US to ensure Israel’s security regardless of judicial reform - Jeffries

The mass protests against the overhaul are “a sign of strength for Israeli democracy,” the House minority leader said.

 US House Democratic Leader Hakeem Jeffries (D-NY) speaks at a news conference on Capitol Hill on May 31, 2023. (photo credit: Julia Nikhinson/Reuters)
US House Democratic Leader Hakeem Jeffries (D-NY) speaks at a news conference on Capitol Hill on May 31, 2023.
(photo credit: Julia Nikhinson/Reuters)

The United States will continue to ensure Israel’s security no matter how the judicial reform debate ends, US House Minority Leader Hakeem Jeffries (D-New York) said Monday during a visit to Israel at the head of a delegation of 24 Democrats.

“The two things that bind our countries together relate to shared democratic values and shared strategic interests related to the very tough neighborhood Israel lives in,” he said. “The need to ensure we maintain Israel’s qualitative military edge will still be with us, regardless of where Israel lands in terms of the judicial reform effort.”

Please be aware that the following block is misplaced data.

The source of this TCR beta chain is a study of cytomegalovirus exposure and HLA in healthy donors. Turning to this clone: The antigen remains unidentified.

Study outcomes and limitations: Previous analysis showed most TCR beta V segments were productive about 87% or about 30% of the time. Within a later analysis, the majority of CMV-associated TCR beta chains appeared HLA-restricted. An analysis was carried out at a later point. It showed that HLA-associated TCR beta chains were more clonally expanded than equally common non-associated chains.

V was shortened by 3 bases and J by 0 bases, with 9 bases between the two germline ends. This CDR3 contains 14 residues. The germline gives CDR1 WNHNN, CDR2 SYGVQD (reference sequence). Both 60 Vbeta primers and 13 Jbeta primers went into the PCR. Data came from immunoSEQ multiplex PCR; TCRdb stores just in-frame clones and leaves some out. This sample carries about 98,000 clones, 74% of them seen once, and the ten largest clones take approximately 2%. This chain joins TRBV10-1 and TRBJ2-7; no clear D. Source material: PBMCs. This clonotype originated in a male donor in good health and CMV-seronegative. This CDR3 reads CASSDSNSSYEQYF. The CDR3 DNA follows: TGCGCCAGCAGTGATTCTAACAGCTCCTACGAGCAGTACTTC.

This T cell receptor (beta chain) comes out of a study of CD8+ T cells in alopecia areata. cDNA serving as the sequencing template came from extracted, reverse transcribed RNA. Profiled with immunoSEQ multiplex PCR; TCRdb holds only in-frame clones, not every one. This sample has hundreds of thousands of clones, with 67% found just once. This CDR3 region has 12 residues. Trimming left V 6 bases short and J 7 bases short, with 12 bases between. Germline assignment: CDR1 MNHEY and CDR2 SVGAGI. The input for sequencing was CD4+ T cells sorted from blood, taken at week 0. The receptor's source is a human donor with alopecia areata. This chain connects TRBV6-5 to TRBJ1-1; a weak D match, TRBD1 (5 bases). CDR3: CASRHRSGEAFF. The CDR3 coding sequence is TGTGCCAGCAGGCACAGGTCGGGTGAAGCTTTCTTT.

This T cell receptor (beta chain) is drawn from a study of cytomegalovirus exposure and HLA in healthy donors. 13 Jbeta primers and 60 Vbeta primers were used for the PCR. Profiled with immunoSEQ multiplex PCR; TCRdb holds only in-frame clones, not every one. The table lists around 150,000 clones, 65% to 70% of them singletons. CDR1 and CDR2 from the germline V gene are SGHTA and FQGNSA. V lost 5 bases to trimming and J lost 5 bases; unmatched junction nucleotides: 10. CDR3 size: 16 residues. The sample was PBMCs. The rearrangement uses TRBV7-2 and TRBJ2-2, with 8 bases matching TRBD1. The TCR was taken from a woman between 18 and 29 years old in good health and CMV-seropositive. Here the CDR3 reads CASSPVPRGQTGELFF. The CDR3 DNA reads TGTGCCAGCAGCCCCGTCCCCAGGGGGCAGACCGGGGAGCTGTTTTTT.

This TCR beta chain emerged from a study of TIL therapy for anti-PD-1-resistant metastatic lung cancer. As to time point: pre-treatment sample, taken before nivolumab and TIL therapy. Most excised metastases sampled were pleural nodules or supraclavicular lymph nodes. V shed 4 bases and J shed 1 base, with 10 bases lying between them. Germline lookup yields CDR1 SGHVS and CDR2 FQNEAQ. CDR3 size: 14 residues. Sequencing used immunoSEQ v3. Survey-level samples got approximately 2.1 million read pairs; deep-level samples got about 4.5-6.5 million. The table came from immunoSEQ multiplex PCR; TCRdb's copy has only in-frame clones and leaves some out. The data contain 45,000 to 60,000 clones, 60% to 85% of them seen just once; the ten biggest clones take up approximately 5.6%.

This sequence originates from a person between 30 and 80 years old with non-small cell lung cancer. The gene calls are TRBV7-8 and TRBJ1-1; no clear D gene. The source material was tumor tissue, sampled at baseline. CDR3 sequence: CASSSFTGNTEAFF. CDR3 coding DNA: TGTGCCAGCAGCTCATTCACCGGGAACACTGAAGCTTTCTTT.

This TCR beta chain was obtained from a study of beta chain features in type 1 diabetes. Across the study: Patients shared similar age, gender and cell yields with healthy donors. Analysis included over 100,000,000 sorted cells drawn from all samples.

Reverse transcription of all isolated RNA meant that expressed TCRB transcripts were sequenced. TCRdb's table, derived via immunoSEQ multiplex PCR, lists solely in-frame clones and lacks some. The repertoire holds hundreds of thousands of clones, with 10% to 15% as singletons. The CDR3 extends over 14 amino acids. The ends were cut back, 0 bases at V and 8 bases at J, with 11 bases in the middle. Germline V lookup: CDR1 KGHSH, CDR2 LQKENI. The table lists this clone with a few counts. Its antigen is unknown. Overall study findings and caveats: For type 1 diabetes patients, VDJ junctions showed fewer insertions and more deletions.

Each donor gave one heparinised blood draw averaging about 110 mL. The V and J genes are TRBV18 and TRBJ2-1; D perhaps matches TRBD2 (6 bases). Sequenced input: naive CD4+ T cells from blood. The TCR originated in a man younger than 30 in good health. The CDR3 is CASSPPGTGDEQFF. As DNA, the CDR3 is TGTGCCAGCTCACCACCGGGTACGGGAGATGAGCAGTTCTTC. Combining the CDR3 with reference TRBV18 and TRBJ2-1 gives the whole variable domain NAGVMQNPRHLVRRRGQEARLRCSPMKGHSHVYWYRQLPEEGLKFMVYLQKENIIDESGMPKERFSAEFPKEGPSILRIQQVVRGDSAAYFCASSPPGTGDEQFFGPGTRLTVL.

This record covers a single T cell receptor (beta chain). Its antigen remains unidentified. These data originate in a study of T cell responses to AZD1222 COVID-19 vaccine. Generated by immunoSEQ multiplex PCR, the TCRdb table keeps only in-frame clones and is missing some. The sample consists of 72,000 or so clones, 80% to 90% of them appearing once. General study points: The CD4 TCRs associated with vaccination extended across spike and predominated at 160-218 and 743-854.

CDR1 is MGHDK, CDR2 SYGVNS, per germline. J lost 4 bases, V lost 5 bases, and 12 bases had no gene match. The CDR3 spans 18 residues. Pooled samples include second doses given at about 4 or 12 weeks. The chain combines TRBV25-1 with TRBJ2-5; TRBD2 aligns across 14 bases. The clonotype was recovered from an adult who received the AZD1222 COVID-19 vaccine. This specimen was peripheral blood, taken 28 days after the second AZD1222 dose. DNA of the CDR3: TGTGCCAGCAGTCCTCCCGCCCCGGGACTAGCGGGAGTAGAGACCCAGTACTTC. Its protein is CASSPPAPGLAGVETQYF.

House Democrats continued to be committed to Israel’s security, Jeffries said, adding that he was “confident the security relationship between the US military and the IDF will remain strong, consistent, reliable, and robust.”

“The stakes are too high in a very dangerous world for anything other than our continued security cooperation to remain ironclad,” he said.

The US will continue to stand with Israel, even with judicial reform

Jeffries also said it was clear to him that US President Joe Biden would continue to stand with Israel and its right to exist as a Jewish state.

 US President Joe Biden. (credit: Ints Kalnins/Reuters)
US President Joe Biden. (credit: Ints Kalnins/Reuters)

Similar to Biden, any judicial reform in Israel should be brought about by consensus, he said.

Jeffries tied Israel’s internal strife to political events in the US.

This is “a time at which both of our countries are facing concerns that the fabric of our democracies are being undermined,” he said.